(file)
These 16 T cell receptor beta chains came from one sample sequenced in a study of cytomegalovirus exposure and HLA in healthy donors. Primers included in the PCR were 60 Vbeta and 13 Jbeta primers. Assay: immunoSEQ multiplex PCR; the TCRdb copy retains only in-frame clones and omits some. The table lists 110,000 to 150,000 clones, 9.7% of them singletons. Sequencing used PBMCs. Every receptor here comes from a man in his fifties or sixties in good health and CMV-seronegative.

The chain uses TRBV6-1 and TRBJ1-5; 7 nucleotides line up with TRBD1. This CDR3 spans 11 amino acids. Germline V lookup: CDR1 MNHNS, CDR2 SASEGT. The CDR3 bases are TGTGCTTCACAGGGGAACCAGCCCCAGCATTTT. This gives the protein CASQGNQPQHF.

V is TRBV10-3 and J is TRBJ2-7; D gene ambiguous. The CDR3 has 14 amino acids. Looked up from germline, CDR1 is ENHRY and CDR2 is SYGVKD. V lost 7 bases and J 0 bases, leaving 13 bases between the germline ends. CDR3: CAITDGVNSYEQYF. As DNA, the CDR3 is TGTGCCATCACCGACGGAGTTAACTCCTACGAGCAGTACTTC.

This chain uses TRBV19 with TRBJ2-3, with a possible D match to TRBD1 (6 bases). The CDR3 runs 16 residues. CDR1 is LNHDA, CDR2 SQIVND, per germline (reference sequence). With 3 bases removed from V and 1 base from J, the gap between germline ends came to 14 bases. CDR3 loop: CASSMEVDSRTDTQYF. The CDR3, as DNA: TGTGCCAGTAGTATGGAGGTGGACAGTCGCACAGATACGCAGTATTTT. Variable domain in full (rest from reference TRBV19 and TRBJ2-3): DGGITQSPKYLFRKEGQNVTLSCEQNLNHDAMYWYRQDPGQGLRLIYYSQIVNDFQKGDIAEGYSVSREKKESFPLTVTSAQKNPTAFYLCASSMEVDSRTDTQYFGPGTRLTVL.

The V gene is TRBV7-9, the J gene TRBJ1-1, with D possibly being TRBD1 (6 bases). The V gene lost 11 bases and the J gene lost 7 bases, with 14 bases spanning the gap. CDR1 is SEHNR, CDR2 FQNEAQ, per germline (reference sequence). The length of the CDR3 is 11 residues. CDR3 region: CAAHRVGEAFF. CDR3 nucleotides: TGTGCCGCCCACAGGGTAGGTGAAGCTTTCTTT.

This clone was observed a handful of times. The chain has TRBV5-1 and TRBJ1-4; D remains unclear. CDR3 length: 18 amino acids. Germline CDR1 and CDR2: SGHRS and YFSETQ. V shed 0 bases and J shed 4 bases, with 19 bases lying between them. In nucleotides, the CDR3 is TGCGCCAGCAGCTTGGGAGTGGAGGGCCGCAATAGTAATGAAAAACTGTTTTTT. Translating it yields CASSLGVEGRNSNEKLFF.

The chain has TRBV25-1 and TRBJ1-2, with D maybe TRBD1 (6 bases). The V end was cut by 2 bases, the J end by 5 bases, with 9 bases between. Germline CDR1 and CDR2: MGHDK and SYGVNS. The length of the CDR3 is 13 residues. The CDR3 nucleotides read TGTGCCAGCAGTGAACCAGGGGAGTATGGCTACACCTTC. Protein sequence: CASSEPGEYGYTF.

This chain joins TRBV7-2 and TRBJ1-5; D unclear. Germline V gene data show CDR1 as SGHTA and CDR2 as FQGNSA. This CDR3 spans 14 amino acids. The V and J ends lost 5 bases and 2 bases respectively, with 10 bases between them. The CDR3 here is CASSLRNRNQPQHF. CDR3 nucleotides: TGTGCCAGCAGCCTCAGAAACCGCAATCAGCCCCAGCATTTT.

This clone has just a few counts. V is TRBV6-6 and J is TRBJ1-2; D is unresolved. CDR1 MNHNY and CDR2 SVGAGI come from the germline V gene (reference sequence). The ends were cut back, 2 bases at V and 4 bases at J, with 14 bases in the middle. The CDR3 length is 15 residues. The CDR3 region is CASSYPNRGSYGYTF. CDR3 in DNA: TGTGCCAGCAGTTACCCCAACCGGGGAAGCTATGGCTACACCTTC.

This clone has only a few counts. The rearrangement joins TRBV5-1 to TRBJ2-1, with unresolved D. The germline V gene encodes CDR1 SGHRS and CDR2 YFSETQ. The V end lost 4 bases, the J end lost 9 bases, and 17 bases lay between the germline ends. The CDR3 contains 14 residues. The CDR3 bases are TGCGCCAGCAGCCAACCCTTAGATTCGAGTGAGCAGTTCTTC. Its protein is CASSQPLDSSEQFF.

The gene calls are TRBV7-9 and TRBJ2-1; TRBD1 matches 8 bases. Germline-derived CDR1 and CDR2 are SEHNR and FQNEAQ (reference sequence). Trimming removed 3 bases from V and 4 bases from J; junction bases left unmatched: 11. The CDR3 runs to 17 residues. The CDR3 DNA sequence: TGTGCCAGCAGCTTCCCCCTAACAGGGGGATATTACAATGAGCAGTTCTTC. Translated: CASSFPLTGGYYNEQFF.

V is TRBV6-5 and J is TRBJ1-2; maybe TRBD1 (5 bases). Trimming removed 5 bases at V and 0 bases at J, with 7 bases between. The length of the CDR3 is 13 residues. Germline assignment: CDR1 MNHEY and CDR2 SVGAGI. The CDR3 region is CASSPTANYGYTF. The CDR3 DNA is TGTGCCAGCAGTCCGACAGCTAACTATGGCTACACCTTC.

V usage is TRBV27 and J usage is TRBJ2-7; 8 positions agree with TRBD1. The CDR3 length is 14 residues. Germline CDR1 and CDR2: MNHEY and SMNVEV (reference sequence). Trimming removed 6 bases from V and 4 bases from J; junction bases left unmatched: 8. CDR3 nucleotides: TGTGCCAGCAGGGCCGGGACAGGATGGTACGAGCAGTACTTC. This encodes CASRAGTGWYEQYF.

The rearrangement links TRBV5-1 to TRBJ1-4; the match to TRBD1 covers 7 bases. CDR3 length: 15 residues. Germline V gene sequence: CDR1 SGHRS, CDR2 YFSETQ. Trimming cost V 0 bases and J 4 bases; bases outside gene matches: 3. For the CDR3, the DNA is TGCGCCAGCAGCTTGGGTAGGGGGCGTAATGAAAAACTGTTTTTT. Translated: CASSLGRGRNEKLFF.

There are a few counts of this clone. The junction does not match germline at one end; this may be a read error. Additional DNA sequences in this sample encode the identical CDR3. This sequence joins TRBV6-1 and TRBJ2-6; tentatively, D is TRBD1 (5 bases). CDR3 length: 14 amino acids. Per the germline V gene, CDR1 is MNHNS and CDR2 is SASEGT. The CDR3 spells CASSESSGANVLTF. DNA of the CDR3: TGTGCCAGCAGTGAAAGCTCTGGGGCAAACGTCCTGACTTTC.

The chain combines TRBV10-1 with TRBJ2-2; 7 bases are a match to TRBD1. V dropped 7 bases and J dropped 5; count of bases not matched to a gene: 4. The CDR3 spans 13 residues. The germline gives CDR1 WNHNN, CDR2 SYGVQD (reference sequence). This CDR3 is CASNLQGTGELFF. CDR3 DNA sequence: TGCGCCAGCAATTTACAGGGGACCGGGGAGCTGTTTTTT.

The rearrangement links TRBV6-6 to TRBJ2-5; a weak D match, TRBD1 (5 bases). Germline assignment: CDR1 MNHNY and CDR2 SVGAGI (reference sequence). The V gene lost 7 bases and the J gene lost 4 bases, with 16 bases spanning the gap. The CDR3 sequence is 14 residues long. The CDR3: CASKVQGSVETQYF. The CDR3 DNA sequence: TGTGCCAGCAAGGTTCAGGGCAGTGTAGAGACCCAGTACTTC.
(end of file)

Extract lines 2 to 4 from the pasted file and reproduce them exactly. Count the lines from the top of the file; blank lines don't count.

The chain uses TRBV6-1 and TRBJ1-5; 7 nucleotides line up with TRBD1. This CDR3 spans 11 amino acids. Germline V lookup: CDR1 MNHNS, CDR2 SASEGT. The CDR3 bases are TGTGCTTCACAGGGGAACCAGCCCCAGCATTTT. This gives the protein CASQGNQPQHF.

V is TRBV10-3 and J is TRBJ2-7; D gene ambiguous. The CDR3 has 14 amino acids. Looked up from germline, CDR1 is ENHRY and CDR2 is SYGVKD. V lost 7 bases and J 0 bases, leaving 13 bases between the germline ends. CDR3: CAITDGVNSYEQYF. As DNA, the CDR3 is TGTGCCATCACCGACGGAGTTAACTCCTACGAGCAGTACTTC.

This chain uses TRBV19 with TRBJ2-3, with a possible D match to TRBD1 (6 bases). The CDR3 runs 16 residues. CDR1 is LNHDA, CDR2 SQIVND, per germline (reference sequence). With 3 bases removed from V and 1 base from J, the gap between germline ends came to 14 bases. CDR3 loop: CASSMEVDSRTDTQYF. The CDR3, as DNA: TGTGCCAGTAGTATGGAGGTGGACAGTCGCACAGATACGCAGTATTTT. Variable domain in full (rest from reference TRBV19 and TRBJ2-3): DGGITQSPKYLFRKEGQNVTLSCEQNLNHDAMYWYRQDPGQGLRLIYYSQIVNDFQKGDIAEGYSVSREKKESFPLTVTSAQKNPTAFYLCASSMEVDSRTDTQYFGPGTRLTVL.